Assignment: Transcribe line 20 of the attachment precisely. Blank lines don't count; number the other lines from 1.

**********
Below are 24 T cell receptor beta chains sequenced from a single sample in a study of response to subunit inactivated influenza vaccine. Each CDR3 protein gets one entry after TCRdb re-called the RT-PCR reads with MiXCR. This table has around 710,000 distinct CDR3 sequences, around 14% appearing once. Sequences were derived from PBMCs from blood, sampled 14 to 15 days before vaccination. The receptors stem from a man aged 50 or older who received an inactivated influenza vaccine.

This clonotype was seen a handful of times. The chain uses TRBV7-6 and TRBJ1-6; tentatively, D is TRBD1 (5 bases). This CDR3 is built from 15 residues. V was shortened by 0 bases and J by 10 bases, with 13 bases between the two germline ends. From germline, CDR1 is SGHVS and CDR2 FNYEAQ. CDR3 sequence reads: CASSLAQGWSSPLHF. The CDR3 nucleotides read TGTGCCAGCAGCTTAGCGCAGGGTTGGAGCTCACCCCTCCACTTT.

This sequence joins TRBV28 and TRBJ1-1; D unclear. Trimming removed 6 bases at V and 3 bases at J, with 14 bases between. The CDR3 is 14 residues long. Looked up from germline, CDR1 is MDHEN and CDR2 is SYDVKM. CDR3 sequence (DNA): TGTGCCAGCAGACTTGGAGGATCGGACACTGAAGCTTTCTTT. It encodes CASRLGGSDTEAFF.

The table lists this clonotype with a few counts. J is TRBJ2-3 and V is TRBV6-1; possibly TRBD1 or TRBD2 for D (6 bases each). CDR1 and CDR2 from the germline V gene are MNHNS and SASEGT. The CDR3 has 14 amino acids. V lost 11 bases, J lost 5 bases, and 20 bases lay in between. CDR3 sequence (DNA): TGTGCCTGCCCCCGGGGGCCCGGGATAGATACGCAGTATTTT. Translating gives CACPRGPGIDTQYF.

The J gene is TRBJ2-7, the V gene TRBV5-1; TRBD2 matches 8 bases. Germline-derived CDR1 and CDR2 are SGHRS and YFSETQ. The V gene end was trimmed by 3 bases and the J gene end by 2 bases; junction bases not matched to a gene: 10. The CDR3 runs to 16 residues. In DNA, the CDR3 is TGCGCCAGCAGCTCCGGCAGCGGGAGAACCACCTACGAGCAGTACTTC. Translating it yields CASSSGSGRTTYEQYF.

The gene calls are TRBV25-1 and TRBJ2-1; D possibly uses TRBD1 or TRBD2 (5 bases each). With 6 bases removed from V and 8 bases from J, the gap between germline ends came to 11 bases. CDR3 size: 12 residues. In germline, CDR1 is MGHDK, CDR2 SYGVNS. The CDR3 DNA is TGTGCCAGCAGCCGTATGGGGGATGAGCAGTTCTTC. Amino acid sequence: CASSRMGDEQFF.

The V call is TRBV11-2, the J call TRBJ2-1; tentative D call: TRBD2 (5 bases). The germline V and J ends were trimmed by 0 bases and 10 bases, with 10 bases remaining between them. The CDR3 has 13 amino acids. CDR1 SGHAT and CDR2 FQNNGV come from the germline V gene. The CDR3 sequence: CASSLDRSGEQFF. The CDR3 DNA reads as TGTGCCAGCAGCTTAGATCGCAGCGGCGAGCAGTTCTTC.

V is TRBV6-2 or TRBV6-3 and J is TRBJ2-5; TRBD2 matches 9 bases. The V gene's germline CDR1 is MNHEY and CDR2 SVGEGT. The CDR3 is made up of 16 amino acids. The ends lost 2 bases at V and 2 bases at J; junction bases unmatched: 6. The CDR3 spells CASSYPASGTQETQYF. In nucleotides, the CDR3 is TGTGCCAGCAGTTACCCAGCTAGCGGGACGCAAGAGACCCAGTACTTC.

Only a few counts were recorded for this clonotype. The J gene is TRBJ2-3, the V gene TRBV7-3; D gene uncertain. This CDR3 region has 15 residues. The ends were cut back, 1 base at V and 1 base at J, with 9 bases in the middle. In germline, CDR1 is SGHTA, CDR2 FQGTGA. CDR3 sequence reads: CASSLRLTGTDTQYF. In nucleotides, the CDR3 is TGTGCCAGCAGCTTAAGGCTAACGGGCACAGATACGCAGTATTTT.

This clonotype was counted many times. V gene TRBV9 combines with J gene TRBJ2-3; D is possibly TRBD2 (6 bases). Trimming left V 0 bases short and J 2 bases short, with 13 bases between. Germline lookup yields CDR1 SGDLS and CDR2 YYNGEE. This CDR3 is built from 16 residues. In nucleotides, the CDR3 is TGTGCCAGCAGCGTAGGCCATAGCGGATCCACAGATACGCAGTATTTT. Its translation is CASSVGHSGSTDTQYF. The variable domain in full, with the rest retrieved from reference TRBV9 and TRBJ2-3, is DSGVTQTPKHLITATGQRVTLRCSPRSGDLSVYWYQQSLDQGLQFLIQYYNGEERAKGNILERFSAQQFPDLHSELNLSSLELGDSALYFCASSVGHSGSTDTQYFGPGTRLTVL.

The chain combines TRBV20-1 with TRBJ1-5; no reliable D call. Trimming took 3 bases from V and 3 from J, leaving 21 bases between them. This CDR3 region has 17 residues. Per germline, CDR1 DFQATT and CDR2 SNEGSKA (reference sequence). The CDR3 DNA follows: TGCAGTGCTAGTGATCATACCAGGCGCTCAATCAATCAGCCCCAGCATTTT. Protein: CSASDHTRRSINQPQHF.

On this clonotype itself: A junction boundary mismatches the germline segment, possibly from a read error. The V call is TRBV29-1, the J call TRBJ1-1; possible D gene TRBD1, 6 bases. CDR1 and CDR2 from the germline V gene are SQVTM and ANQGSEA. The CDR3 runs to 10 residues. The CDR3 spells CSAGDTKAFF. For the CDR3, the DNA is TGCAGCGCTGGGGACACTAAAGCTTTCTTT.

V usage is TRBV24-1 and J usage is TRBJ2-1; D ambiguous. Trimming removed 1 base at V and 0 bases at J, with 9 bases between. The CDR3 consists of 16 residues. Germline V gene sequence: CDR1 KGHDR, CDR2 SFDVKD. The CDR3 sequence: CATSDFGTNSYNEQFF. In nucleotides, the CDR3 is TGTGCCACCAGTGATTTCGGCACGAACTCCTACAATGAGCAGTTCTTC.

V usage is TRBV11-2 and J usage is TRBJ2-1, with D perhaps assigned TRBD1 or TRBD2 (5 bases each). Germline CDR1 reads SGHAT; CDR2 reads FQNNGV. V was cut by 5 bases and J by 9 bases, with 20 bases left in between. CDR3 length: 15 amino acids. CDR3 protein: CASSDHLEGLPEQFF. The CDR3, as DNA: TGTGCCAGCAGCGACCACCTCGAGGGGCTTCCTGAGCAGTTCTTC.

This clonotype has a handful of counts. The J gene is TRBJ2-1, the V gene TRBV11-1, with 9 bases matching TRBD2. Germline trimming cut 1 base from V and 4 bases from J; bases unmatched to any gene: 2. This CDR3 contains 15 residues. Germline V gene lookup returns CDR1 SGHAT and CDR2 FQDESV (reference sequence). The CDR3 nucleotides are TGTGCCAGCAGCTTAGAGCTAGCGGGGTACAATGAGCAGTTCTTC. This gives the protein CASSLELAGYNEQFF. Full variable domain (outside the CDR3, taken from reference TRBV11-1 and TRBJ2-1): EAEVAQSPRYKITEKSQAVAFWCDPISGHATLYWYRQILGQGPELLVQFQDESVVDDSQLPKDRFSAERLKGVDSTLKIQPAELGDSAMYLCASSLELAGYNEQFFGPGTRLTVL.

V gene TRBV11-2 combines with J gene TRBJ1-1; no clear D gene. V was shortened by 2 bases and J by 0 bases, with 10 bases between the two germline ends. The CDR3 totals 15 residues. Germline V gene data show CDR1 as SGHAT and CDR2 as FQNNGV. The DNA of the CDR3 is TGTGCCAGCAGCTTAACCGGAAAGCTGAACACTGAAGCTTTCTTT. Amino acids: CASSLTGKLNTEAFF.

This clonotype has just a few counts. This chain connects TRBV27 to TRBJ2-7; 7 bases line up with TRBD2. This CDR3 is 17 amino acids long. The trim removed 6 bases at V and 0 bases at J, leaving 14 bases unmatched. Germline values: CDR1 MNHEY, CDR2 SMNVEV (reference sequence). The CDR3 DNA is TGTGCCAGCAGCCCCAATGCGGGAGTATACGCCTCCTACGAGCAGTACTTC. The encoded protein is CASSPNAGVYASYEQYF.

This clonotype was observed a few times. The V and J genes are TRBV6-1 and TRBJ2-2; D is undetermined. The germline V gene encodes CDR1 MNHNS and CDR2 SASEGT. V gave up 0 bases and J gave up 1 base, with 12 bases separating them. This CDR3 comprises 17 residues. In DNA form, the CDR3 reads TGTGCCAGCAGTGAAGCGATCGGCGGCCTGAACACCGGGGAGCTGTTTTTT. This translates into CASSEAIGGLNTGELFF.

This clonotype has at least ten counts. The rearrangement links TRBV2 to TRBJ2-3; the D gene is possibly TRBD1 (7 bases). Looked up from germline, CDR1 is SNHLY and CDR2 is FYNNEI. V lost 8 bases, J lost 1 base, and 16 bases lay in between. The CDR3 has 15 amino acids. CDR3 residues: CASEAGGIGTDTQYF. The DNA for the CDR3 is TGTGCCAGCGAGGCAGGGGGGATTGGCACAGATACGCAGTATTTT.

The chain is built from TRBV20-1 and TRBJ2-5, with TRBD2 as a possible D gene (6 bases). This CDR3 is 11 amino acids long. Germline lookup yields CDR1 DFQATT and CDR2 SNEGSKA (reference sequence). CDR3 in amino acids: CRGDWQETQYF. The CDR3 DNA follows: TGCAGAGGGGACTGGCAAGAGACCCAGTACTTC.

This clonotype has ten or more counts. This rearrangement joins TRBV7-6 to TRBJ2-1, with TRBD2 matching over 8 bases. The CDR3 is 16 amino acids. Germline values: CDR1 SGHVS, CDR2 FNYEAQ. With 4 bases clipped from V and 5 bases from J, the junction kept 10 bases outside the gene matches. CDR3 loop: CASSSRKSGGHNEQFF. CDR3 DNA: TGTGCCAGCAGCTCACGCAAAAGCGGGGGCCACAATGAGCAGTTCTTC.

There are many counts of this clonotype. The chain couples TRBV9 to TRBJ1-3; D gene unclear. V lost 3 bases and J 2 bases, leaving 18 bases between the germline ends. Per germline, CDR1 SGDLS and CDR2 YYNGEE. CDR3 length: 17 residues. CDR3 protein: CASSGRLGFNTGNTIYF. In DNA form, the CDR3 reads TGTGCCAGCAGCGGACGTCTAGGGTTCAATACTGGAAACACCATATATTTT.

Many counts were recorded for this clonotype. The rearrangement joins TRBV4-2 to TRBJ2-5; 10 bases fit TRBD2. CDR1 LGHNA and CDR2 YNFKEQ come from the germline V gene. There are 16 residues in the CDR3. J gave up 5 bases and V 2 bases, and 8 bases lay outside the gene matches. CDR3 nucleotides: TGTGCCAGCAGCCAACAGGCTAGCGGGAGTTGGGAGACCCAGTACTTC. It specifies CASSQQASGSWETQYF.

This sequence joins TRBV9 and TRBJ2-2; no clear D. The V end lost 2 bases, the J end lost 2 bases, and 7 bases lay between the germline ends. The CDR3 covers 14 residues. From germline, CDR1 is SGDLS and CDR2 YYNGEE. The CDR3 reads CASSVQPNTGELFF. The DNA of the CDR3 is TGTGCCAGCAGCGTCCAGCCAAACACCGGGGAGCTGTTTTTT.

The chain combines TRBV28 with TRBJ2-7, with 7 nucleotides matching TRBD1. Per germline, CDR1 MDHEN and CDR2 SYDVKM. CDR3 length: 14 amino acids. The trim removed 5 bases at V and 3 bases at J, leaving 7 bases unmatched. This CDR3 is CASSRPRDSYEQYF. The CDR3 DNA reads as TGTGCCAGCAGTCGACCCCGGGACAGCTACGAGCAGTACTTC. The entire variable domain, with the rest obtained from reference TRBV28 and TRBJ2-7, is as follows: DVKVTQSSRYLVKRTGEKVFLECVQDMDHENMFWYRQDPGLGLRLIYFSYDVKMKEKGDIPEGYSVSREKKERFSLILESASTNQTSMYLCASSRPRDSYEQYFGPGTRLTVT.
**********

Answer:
The chain is built from TRBV20-1 and TRBJ2-5, with TRBD2 as a possible D gene (6 bases). This CDR3 is 11 amino acids long. Germline lookup yields CDR1 DFQATT and CDR2 SNEGSKA (reference sequence). CDR3 in amino acids: CRGDWQETQYF. The CDR3 DNA follows: TGCAGAGGGGACTGGCAAGAGACCCAGTACTTC.